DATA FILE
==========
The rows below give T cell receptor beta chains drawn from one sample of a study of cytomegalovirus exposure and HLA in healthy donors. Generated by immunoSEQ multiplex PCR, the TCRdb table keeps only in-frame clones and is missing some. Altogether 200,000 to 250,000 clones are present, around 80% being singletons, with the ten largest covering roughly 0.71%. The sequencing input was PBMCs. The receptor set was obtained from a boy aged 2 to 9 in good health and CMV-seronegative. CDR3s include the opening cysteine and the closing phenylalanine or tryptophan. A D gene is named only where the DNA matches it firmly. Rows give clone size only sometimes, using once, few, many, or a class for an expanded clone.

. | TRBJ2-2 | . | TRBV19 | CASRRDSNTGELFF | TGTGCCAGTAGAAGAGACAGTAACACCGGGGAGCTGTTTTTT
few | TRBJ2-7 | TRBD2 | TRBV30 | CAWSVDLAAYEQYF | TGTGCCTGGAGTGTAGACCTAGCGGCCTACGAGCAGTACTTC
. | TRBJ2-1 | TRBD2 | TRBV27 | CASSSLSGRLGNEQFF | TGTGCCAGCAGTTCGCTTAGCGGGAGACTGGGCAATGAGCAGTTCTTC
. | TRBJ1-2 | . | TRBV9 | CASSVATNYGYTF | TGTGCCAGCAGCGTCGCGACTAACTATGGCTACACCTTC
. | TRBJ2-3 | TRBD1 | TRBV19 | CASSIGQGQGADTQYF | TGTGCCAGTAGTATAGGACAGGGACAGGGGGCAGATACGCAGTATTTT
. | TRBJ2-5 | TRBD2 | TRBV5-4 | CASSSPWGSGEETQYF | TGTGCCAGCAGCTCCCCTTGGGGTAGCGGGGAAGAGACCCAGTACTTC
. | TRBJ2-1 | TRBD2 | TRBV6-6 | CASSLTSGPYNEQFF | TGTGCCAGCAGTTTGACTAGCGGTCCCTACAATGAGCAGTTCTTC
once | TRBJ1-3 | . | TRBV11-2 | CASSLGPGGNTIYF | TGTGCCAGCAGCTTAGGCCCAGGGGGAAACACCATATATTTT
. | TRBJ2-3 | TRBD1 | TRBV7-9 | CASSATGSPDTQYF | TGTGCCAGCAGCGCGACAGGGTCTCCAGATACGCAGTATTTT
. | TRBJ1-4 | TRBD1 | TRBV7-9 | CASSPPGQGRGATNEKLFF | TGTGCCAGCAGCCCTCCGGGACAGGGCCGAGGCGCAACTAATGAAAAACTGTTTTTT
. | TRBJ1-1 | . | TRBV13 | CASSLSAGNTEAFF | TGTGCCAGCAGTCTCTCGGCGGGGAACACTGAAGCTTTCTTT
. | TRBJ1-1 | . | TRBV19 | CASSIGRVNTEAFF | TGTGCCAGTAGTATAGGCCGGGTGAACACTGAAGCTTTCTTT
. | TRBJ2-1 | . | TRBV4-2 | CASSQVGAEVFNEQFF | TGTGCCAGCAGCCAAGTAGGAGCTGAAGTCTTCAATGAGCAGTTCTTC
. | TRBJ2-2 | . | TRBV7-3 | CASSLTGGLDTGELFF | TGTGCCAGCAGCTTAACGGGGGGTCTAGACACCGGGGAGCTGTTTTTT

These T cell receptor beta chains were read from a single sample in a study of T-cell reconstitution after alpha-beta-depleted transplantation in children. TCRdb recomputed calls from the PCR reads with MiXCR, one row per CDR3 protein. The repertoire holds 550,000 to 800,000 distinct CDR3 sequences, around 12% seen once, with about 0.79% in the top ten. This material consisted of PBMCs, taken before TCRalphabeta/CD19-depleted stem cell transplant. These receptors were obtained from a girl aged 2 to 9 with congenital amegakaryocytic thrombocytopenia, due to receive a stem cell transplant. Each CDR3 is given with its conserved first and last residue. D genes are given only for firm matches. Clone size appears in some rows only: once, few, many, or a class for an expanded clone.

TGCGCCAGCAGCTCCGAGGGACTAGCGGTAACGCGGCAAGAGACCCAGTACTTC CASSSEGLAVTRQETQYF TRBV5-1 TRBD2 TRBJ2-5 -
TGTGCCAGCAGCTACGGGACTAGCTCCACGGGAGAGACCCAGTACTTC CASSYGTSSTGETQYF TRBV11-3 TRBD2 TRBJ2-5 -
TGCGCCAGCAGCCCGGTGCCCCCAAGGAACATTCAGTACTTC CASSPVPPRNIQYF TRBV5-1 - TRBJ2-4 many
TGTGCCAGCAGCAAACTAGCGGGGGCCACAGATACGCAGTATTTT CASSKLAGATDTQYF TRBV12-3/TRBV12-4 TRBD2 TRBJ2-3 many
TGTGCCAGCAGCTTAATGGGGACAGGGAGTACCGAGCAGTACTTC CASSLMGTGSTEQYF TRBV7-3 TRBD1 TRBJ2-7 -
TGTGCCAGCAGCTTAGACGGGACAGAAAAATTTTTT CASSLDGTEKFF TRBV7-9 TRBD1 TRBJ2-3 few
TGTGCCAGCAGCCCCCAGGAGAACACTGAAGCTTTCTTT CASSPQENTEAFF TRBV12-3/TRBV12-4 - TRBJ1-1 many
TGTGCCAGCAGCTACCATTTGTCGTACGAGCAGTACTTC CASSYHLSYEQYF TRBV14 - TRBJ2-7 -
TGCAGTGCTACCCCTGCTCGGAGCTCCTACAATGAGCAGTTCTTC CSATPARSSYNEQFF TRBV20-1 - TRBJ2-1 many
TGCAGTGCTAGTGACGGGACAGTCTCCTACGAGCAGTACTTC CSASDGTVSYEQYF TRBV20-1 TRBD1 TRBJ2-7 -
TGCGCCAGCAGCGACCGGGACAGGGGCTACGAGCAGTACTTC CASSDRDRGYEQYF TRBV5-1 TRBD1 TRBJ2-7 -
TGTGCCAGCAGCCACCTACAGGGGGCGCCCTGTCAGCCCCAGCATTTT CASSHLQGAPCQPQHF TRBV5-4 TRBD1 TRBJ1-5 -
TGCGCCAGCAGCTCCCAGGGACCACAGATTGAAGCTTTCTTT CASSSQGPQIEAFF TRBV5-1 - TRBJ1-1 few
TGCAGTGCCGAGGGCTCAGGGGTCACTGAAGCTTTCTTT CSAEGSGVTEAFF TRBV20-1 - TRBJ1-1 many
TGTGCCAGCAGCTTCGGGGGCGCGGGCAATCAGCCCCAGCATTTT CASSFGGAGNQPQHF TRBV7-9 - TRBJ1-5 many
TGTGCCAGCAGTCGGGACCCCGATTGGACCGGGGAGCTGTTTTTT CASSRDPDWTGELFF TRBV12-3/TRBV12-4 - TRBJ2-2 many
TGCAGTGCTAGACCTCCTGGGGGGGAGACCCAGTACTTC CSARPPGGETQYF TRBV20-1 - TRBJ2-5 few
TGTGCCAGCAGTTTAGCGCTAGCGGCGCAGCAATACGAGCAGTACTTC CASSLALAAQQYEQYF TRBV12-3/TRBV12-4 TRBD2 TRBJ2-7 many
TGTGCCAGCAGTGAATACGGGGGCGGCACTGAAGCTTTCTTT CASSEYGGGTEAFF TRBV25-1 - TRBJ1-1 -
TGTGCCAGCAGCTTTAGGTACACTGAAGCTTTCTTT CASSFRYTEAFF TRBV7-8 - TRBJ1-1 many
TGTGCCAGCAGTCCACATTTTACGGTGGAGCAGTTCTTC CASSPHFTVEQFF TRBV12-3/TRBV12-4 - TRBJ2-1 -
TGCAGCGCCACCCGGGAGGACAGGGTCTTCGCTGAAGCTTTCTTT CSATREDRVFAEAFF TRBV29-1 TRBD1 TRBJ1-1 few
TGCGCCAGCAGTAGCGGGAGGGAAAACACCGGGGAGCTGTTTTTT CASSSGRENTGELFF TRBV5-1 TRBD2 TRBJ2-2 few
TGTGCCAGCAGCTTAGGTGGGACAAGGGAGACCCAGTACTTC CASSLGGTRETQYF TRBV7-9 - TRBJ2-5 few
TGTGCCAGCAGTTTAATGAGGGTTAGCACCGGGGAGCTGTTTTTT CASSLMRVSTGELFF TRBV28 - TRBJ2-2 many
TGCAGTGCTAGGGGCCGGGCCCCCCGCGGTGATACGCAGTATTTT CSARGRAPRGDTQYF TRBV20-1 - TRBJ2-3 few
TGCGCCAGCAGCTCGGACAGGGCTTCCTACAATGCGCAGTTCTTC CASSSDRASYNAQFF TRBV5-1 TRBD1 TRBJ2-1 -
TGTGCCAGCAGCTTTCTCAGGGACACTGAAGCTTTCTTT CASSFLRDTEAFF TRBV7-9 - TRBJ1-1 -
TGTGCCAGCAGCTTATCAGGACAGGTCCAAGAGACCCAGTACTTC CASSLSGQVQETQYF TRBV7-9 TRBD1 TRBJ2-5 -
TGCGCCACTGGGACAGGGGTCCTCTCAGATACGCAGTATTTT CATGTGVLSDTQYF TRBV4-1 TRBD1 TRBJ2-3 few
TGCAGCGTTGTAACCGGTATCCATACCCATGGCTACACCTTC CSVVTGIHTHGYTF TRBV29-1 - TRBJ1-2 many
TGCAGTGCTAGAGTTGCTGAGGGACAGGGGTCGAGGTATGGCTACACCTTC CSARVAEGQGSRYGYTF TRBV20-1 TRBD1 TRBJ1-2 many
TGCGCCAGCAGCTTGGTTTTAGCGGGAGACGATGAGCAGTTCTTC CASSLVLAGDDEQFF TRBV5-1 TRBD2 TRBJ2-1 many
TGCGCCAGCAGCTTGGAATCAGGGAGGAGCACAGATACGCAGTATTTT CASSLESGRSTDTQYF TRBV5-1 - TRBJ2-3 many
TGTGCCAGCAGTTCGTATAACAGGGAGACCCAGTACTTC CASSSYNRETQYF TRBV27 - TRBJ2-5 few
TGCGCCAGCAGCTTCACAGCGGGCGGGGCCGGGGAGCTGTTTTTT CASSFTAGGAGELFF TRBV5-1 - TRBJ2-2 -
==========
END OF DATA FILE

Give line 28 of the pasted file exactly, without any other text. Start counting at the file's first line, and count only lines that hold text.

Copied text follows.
TGTGCCAGCAGCCACCTACAGGGGGCGCCCTGTCAGCCCCAGCATTTT CASSHLQGAPCQPQHF TRBV5-4 TRBD1 TRBJ1-5 -